After more than 20 years in the industry, executive creative director Geoff Edwards discusses how he stays relevant as the marketing world evolves in Campaign US.
After more than 20 years in the advertising industry, I’ve seen it change drastically. Management, client relationships and business in general have all had to evolve to keep up.
The importance of ideas, however, hasn’t changed. To be successful marketers, we need to come up with work that’s compelling, interesting and innovative and enriches peoples’ lives. That's what will always be relevant, no matter how the industry changes.
As advertising and marketing continue to evolve, so too do the challenges we in the industry face. Executives continually need to adapt their strategies in order to remain relevant, asking themselves — how can we best connect clients to social programs that will make their brand relevant and effective, in the modern sense of the word?
This journey is not easy, but it is shared by many of us. Award shows such as Cannes, the Effies and the LIAs have also mapped to this change, with global executives coming together to share their experiences, ideas and ways to remain relevant and connected.
Ten years ago, the big innovation in marketing was microsites — places where experiences could live. You would place the URL everywhere, and people could go there to connect with the brand on a more experiential level. Now, QR codes, real-time marketing, addressable and other innovations have taken things to the next level. People are more likely to connect with brands that offer unique and engaging experiences, rather than feeling like they're being marketed to.
Marketing today feels less like marketing and more like brands figuring out ways to integrate into our lives without being intrusive or pushy. For example, CES is presented as a showcase of innovation, but it's essentially new product marketing. Similarly, SXSW has become less about music and more about marketing innovations and forecasting what’s “next.”
In order to maintain relevance, we need to be raw. When given a brief, it is important to teach yourself how to create work that looks like it was meant to be there. Millennials and modern audiences don’t care about impeccable craft. They care more about the content than the appearance. Therefore, it is important to create work that is authentic, honest and substantive, rather than worrying about the superficial details. Content is King and Queen.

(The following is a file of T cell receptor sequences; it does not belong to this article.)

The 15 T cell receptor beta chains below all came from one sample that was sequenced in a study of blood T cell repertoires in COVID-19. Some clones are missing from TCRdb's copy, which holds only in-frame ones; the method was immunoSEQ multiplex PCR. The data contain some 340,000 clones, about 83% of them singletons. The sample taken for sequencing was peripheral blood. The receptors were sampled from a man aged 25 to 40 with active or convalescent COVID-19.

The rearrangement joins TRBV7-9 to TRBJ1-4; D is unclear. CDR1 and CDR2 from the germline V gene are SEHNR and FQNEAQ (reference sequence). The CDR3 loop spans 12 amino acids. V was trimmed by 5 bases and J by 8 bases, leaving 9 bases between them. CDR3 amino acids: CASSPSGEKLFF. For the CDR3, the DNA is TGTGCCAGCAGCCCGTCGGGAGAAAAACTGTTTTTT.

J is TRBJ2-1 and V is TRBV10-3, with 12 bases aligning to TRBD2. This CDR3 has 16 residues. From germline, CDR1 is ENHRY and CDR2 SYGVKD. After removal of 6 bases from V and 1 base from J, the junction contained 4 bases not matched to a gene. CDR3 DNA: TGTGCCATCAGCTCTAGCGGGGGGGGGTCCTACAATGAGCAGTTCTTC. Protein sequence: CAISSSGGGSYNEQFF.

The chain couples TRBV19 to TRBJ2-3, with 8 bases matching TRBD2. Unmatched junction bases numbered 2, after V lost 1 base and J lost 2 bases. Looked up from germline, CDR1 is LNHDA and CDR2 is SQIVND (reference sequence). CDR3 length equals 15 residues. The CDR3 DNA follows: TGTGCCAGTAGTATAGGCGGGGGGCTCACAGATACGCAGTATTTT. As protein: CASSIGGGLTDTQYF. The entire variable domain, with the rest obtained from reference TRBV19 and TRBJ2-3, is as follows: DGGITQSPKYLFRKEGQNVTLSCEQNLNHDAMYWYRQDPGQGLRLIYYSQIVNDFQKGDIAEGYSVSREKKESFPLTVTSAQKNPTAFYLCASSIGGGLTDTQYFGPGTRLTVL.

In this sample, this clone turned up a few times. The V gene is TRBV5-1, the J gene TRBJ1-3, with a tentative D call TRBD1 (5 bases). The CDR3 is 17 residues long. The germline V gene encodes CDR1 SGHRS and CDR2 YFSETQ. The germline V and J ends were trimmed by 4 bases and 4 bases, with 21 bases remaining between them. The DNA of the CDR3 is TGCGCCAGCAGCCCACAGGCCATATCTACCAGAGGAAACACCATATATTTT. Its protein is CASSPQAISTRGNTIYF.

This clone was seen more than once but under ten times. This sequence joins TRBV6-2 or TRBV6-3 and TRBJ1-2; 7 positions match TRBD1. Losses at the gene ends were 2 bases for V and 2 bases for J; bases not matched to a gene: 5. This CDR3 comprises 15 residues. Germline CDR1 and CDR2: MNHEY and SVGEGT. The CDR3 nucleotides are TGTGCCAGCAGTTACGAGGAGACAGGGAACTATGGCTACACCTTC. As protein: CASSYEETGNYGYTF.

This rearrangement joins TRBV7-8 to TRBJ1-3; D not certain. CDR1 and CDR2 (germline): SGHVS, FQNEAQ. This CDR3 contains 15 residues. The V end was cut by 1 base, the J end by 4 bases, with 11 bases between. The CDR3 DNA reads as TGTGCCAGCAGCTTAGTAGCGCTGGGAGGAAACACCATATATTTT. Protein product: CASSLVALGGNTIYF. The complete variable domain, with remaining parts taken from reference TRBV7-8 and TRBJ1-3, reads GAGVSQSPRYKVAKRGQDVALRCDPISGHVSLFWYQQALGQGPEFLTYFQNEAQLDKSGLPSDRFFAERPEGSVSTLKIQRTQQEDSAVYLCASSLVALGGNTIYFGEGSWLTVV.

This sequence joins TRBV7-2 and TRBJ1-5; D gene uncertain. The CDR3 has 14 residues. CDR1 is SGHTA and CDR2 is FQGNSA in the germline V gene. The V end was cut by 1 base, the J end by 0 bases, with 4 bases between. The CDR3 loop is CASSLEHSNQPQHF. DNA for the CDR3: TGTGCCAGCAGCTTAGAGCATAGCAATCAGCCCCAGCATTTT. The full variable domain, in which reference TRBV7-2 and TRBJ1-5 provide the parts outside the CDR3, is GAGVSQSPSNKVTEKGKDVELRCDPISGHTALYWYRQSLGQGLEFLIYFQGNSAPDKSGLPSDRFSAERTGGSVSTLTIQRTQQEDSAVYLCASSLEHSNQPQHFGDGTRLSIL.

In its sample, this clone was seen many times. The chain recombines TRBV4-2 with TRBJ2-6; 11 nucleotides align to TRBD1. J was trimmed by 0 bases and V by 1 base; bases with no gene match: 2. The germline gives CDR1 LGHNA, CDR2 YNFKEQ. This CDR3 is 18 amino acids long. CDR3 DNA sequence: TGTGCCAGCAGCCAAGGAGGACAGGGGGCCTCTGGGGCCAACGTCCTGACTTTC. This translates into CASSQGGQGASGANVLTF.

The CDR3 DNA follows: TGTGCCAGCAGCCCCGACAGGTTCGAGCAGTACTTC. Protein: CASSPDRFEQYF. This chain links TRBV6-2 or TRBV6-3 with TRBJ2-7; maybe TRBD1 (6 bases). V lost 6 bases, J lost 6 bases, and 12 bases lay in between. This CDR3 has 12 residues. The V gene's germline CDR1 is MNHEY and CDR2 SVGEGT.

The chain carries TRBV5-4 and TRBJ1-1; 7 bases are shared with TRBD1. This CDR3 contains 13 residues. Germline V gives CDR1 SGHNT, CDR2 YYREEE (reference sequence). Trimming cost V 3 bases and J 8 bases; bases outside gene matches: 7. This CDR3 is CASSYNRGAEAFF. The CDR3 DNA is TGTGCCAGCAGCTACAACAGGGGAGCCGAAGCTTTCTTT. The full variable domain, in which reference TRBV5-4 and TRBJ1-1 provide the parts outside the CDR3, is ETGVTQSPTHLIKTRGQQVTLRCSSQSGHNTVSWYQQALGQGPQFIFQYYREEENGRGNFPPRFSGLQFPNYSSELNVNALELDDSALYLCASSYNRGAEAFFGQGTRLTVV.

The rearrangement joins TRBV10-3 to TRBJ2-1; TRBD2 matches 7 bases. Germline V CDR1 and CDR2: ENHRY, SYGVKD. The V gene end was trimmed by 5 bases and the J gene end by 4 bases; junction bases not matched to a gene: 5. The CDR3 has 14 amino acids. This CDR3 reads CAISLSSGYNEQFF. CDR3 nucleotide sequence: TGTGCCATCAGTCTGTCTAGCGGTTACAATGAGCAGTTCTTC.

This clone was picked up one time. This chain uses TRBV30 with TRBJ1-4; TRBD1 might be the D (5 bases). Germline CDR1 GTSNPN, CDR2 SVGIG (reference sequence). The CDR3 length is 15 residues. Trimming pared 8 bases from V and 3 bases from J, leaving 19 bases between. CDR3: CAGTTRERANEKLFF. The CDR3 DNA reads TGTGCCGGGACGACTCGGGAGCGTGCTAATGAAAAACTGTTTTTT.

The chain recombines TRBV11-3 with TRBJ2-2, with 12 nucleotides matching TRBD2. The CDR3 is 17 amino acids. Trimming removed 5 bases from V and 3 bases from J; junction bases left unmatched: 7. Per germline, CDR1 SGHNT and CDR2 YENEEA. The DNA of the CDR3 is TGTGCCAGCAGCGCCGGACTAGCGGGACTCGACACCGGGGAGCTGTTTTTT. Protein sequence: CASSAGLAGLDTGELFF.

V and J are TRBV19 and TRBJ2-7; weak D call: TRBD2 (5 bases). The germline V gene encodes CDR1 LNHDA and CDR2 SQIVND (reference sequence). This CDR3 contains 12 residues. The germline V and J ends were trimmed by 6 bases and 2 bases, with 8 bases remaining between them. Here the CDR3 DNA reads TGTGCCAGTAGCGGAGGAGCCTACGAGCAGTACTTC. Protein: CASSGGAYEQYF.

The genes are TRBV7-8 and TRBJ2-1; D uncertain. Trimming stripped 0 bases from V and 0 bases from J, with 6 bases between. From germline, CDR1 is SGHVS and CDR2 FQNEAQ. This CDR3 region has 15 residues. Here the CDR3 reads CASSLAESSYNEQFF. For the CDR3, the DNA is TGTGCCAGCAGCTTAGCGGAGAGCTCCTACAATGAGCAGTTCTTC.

Branded entertainment has also become increasingly prevalent. We see products uniquely placed in storylines, integrated into the fabric in a way that feels natural and organic. This is a far cry from the traditional product placement of 10 or 20 years ago, which felt forced.
We can no longer rely on interruption-based advertising to get our messages across. We need to create content that is so good, it can compete with media people are actually trying to watch. We need to be the entertainment that people seek out, not the annoyance they avoid. We need to put ad blockers out of business. This competition will inspire us to do better work and connect to consumers on their terms.
AI programs that can create images based on text are just one of the many innovations we need to be learning. We shouldn’t assume that they are looking to replace us. We need to embrace change and new technologies if we want to stay relevant.
Finally, here’s a provocative thought. As we look for the next big innovation, we must take a hard look at who’s leading it. Who is in the room where it happens? Are we really opening the doors of opportunity to everyone? Are we collaborating with diverse voices and opinions, or recycling the same voices and expecting a different result?
Twenty years ago, I was the only person of color in the room. Ten years ago, we began to see gender and racial diversity. Now, we need to be all in. Only by diversifying our perspectives will we be able to find the next big idea.
Let's commit to making real changes in our hiring practices and our mindsets. It's time to level the playing field and give everyone a chance to succeed. Only then can we truly change the face of our industry — and stay relevant.